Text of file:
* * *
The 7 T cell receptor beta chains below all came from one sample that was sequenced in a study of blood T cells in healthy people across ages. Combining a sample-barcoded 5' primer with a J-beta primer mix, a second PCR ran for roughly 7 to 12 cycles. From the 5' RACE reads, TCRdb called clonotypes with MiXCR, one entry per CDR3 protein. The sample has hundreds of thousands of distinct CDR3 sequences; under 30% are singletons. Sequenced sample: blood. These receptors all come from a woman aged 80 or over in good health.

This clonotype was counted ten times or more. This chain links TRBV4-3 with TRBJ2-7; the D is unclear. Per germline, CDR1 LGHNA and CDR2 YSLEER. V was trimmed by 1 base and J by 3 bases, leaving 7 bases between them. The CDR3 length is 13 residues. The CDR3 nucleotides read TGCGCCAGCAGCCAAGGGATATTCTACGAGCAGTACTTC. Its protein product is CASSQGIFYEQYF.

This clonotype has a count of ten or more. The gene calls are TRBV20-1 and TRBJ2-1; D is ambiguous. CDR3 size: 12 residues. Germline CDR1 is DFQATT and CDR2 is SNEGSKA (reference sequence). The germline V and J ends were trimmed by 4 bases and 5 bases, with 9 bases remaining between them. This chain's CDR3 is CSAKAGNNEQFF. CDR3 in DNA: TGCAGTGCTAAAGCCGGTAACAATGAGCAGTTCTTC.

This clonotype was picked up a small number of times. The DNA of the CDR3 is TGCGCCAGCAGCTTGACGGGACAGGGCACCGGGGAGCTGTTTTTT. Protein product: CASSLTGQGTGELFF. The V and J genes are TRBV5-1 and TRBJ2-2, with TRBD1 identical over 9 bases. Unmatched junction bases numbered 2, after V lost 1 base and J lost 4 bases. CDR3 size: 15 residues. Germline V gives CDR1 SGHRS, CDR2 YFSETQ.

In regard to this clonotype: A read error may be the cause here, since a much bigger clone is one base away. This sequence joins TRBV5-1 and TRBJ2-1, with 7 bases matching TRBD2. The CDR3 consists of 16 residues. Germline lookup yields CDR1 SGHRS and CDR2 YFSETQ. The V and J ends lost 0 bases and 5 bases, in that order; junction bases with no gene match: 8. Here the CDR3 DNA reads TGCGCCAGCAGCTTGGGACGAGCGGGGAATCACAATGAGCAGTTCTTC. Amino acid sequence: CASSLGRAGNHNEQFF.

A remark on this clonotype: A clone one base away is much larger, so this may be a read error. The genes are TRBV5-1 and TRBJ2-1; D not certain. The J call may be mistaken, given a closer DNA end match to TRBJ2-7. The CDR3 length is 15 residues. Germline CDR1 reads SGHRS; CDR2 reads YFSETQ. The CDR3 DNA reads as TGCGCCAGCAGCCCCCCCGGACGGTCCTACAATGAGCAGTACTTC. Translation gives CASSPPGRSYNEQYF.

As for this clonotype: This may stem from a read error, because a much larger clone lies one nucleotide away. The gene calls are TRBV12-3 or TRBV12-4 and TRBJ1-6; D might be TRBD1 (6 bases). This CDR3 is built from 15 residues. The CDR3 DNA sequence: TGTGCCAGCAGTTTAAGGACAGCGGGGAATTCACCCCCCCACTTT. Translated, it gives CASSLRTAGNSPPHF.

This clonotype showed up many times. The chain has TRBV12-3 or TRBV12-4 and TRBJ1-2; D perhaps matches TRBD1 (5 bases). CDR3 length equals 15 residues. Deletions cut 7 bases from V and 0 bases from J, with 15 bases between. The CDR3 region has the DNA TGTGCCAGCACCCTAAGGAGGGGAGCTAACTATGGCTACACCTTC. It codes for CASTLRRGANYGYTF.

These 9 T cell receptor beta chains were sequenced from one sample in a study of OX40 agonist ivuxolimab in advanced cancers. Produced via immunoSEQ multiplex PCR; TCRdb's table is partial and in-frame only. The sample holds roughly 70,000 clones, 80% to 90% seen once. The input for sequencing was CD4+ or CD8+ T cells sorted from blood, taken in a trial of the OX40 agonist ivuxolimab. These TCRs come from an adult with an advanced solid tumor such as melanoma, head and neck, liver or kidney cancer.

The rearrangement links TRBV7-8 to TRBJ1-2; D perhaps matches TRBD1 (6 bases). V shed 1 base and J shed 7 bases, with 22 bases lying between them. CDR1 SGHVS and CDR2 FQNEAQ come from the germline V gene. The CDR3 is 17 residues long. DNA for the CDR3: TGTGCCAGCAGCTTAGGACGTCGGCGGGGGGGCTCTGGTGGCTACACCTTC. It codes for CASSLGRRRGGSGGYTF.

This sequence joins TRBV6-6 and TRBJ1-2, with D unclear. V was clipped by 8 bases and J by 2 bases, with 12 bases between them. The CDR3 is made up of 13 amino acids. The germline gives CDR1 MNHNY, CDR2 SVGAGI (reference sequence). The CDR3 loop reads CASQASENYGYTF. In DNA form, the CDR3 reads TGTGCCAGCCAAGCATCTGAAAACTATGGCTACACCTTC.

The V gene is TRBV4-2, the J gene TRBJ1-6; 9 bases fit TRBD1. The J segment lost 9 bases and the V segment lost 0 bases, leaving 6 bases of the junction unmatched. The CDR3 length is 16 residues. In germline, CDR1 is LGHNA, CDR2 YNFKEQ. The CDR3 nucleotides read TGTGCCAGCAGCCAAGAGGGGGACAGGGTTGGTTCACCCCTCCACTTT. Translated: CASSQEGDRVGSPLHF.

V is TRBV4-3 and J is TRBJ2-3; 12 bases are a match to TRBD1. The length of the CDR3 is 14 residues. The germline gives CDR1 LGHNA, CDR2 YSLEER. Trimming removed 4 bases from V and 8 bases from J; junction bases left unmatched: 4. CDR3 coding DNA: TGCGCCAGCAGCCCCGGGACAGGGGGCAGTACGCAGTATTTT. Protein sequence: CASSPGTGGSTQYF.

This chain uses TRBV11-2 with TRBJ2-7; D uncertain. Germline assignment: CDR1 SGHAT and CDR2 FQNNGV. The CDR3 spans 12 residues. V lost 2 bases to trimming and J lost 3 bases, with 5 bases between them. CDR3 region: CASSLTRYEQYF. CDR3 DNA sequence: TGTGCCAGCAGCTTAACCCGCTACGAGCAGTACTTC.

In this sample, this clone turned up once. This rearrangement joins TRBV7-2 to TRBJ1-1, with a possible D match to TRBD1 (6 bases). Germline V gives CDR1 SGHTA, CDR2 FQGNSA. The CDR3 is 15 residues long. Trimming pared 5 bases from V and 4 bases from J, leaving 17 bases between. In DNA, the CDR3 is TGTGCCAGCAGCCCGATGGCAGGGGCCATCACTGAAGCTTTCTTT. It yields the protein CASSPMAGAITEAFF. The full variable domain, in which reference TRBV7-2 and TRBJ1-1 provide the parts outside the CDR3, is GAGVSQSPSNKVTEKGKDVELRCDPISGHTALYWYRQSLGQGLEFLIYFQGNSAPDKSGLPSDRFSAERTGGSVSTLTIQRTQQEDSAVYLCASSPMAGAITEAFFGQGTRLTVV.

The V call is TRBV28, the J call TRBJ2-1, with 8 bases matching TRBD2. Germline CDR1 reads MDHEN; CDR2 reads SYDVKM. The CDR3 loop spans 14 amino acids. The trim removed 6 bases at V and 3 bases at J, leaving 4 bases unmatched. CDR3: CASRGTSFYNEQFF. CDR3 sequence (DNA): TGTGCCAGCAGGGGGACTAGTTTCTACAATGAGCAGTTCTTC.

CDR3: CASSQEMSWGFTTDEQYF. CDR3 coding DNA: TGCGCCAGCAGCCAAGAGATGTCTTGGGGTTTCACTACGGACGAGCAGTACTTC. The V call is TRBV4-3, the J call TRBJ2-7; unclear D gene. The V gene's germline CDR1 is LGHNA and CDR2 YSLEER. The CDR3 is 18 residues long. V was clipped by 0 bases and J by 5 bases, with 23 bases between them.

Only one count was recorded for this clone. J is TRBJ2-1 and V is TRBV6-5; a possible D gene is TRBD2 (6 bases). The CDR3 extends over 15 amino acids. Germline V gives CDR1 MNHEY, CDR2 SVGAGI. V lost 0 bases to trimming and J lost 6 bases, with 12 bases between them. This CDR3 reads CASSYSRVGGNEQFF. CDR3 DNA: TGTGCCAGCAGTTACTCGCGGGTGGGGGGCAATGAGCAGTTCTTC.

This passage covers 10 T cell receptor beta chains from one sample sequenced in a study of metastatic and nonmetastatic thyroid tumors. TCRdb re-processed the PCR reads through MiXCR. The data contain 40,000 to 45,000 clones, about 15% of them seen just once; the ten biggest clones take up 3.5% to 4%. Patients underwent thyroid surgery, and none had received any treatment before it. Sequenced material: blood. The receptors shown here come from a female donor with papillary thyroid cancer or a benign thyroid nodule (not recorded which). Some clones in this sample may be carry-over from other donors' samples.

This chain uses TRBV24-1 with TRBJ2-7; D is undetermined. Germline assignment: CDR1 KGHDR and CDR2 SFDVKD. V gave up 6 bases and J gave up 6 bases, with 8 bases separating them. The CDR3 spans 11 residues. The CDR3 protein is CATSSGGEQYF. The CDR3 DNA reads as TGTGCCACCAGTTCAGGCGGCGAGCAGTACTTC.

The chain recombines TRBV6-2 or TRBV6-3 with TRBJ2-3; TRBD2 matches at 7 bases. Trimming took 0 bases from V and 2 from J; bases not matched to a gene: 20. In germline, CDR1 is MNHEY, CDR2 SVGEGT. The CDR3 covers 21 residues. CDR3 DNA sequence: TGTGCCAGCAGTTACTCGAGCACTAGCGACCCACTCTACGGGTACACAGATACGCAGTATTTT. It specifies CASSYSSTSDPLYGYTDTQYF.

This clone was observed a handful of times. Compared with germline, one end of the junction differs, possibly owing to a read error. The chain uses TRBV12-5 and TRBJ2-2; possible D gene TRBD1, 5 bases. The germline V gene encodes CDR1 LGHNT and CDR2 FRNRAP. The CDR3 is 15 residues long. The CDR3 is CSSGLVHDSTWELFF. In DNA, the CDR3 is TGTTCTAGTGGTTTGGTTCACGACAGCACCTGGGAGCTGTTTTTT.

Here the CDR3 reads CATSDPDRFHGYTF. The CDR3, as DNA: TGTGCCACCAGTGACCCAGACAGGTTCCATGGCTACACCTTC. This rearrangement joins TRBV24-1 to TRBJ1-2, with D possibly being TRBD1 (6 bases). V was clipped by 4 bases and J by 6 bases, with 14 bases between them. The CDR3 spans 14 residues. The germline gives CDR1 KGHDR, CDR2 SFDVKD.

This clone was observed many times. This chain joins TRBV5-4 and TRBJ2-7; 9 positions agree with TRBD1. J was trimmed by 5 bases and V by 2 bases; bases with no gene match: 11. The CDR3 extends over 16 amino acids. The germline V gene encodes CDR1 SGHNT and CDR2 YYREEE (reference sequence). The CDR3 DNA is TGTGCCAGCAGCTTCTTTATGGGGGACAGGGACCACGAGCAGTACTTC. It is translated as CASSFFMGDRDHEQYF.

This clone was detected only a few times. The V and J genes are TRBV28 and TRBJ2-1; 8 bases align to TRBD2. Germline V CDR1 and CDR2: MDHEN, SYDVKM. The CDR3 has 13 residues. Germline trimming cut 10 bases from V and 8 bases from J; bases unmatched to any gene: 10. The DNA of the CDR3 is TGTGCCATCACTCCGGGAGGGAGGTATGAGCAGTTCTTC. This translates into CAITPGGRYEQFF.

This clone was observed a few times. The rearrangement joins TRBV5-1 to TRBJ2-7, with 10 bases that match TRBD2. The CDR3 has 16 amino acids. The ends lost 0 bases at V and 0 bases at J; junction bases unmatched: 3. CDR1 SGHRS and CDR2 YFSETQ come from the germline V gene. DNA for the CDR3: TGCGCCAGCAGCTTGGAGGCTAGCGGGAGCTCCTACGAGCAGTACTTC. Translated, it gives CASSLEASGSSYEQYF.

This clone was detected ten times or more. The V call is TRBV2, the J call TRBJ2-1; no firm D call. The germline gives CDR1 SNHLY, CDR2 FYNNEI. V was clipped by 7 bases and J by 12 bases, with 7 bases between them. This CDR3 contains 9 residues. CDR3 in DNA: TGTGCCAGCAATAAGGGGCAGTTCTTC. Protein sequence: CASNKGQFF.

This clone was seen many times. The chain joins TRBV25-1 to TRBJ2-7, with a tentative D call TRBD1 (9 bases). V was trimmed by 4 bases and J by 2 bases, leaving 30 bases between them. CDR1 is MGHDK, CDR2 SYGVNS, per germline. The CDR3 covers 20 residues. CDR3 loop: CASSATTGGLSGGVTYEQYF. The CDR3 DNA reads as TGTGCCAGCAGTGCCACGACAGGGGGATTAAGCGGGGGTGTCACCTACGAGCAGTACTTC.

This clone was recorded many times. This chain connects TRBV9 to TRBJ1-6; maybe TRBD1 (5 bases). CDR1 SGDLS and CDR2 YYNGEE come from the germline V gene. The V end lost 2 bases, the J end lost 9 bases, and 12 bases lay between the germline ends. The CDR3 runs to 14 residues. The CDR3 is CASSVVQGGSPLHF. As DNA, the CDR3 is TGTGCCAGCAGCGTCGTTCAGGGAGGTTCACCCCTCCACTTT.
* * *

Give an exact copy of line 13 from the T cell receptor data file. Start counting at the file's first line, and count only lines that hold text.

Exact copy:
V is TRBV4-3 and J is TRBJ2-3; 12 bases are a match to TRBD1. The length of the CDR3 is 14 residues. The germline gives CDR1 LGHNA, CDR2 YSLEER. Trimming removed 4 bases from V and 8 bases from J; junction bases left unmatched: 4. CDR3 coding DNA: TGCGCCAGCAGCCCCGGGACAGGGGGCAGTACGCAGTATTTT. Protein sequence: CASSPGTGGSTQYF.